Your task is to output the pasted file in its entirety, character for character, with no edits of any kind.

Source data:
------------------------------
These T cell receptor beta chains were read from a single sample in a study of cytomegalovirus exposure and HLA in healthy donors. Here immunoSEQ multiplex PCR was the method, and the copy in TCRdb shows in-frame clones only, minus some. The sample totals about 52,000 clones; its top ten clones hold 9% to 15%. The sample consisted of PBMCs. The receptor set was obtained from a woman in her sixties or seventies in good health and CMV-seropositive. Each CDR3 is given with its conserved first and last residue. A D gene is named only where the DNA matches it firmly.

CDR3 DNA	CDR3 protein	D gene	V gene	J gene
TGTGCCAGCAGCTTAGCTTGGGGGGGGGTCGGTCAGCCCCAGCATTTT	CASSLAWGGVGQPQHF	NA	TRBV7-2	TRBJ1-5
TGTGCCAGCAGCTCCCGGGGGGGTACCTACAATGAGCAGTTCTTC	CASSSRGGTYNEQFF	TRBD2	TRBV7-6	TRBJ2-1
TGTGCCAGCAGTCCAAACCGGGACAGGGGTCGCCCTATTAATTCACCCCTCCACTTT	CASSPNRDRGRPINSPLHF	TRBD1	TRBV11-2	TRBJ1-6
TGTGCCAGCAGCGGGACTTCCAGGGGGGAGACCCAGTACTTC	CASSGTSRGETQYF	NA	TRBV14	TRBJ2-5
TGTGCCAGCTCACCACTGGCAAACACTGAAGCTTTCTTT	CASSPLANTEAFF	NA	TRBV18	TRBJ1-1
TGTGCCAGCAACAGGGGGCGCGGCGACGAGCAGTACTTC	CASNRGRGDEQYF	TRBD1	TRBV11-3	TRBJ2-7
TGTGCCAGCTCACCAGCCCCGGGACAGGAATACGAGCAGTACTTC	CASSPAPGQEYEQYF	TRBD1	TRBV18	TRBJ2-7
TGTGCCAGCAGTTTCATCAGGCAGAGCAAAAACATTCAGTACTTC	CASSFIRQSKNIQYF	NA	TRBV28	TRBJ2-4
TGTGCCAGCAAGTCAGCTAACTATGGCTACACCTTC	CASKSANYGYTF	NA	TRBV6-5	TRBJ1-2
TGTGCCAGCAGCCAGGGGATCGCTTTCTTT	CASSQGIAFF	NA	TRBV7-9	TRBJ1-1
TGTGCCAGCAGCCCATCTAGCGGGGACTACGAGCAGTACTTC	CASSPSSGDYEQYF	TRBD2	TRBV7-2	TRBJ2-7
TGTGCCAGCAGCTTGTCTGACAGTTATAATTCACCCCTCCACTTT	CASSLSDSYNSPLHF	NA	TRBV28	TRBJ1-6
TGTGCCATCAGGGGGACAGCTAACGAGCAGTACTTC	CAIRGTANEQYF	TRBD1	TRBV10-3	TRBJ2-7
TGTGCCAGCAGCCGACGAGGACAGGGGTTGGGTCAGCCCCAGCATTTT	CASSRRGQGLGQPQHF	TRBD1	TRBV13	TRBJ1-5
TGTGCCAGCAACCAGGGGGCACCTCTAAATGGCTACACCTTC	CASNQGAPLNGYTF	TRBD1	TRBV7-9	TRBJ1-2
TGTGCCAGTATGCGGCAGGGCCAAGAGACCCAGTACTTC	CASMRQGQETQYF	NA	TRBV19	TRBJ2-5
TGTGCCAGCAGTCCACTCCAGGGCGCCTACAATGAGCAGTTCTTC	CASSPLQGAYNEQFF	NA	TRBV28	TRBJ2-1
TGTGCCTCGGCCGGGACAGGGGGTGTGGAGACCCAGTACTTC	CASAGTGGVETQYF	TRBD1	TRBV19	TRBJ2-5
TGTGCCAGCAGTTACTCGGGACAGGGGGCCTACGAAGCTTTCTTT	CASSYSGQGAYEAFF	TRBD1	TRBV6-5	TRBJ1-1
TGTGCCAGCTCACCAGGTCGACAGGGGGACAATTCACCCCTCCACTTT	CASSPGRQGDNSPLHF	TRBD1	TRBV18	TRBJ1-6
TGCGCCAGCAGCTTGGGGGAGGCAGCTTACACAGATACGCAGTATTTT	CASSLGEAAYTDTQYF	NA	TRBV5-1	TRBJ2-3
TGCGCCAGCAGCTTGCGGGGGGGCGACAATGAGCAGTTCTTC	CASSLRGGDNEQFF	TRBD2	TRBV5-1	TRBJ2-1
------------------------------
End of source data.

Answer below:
These T cell receptor beta chains were read from a single sample in a study of cytomegalovirus exposure and HLA in healthy donors. Here immunoSEQ multiplex PCR was the method, and the copy in TCRdb shows in-frame clones only, minus some. The sample totals about 52,000 clones; its top ten clones hold 9% to 15%. The sample consisted of PBMCs. The receptor set was obtained from a woman in her sixties or seventies in good health and CMV-seropositive. Each CDR3 is given with its conserved first and last residue. A D gene is named only where the DNA matches it firmly.

CDR3 DNA	CDR3 protein	D gene	V gene	J gene
TGTGCCAGCAGCTTAGCTTGGGGGGGGGTCGGTCAGCCCCAGCATTTT	CASSLAWGGVGQPQHF	NA	TRBV7-2	TRBJ1-5
TGTGCCAGCAGCTCCCGGGGGGGTACCTACAATGAGCAGTTCTTC	CASSSRGGTYNEQFF	TRBD2	TRBV7-6	TRBJ2-1
TGTGCCAGCAGTCCAAACCGGGACAGGGGTCGCCCTATTAATTCACCCCTCCACTTT	CASSPNRDRGRPINSPLHF	TRBD1	TRBV11-2	TRBJ1-6
TGTGCCAGCAGCGGGACTTCCAGGGGGGAGACCCAGTACTTC	CASSGTSRGETQYF	NA	TRBV14	TRBJ2-5
TGTGCCAGCTCACCACTGGCAAACACTGAAGCTTTCTTT	CASSPLANTEAFF	NA	TRBV18	TRBJ1-1
TGTGCCAGCAACAGGGGGCGCGGCGACGAGCAGTACTTC	CASNRGRGDEQYF	TRBD1	TRBV11-3	TRBJ2-7
TGTGCCAGCTCACCAGCCCCGGGACAGGAATACGAGCAGTACTTC	CASSPAPGQEYEQYF	TRBD1	TRBV18	TRBJ2-7
TGTGCCAGCAGTTTCATCAGGCAGAGCAAAAACATTCAGTACTTC	CASSFIRQSKNIQYF	NA	TRBV28	TRBJ2-4
TGTGCCAGCAAGTCAGCTAACTATGGCTACACCTTC	CASKSANYGYTF	NA	TRBV6-5	TRBJ1-2
TGTGCCAGCAGCCAGGGGATCGCTTTCTTT	CASSQGIAFF	NA	TRBV7-9	TRBJ1-1
TGTGCCAGCAGCCCATCTAGCGGGGACTACGAGCAGTACTTC	CASSPSSGDYEQYF	TRBD2	TRBV7-2	TRBJ2-7
TGTGCCAGCAGCTTGTCTGACAGTTATAATTCACCCCTCCACTTT	CASSLSDSYNSPLHF	NA	TRBV28	TRBJ1-6
TGTGCCATCAGGGGGACAGCTAACGAGCAGTACTTC	CAIRGTANEQYF	TRBD1	TRBV10-3	TRBJ2-7
TGTGCCAGCAGCCGACGAGGACAGGGGTTGGGTCAGCCCCAGCATTTT	CASSRRGQGLGQPQHF	TRBD1	TRBV13	TRBJ1-5
TGTGCCAGCAACCAGGGGGCACCTCTAAATGGCTACACCTTC	CASNQGAPLNGYTF	TRBD1	TRBV7-9	TRBJ1-2
TGTGCCAGTATGCGGCAGGGCCAAGAGACCCAGTACTTC	CASMRQGQETQYF	NA	TRBV19	TRBJ2-5
TGTGCCAGCAGTCCACTCCAGGGCGCCTACAATGAGCAGTTCTTC	CASSPLQGAYNEQFF	NA	TRBV28	TRBJ2-1
TGTGCCTCGGCCGGGACAGGGGGTGTGGAGACCCAGTACTTC	CASAGTGGVETQYF	TRBD1	TRBV19	TRBJ2-5
TGTGCCAGCAGTTACTCGGGACAGGGGGCCTACGAAGCTTTCTTT	CASSYSGQGAYEAFF	TRBD1	TRBV6-5	TRBJ1-1
TGTGCCAGCTCACCAGGTCGACAGGGGGACAATTCACCCCTCCACTTT	CASSPGRQGDNSPLHF	TRBD1	TRBV18	TRBJ1-6
TGCGCCAGCAGCTTGGGGGAGGCAGCTTACACAGATACGCAGTATTTT	CASSLGEAAYTDTQYF	NA	TRBV5-1	TRBJ2-3
TGCGCCAGCAGCTTGCGGGGGGGCGACAATGAGCAGTTCTTC	CASSLRGGDNEQFF	TRBD2	TRBV5-1	TRBJ2-1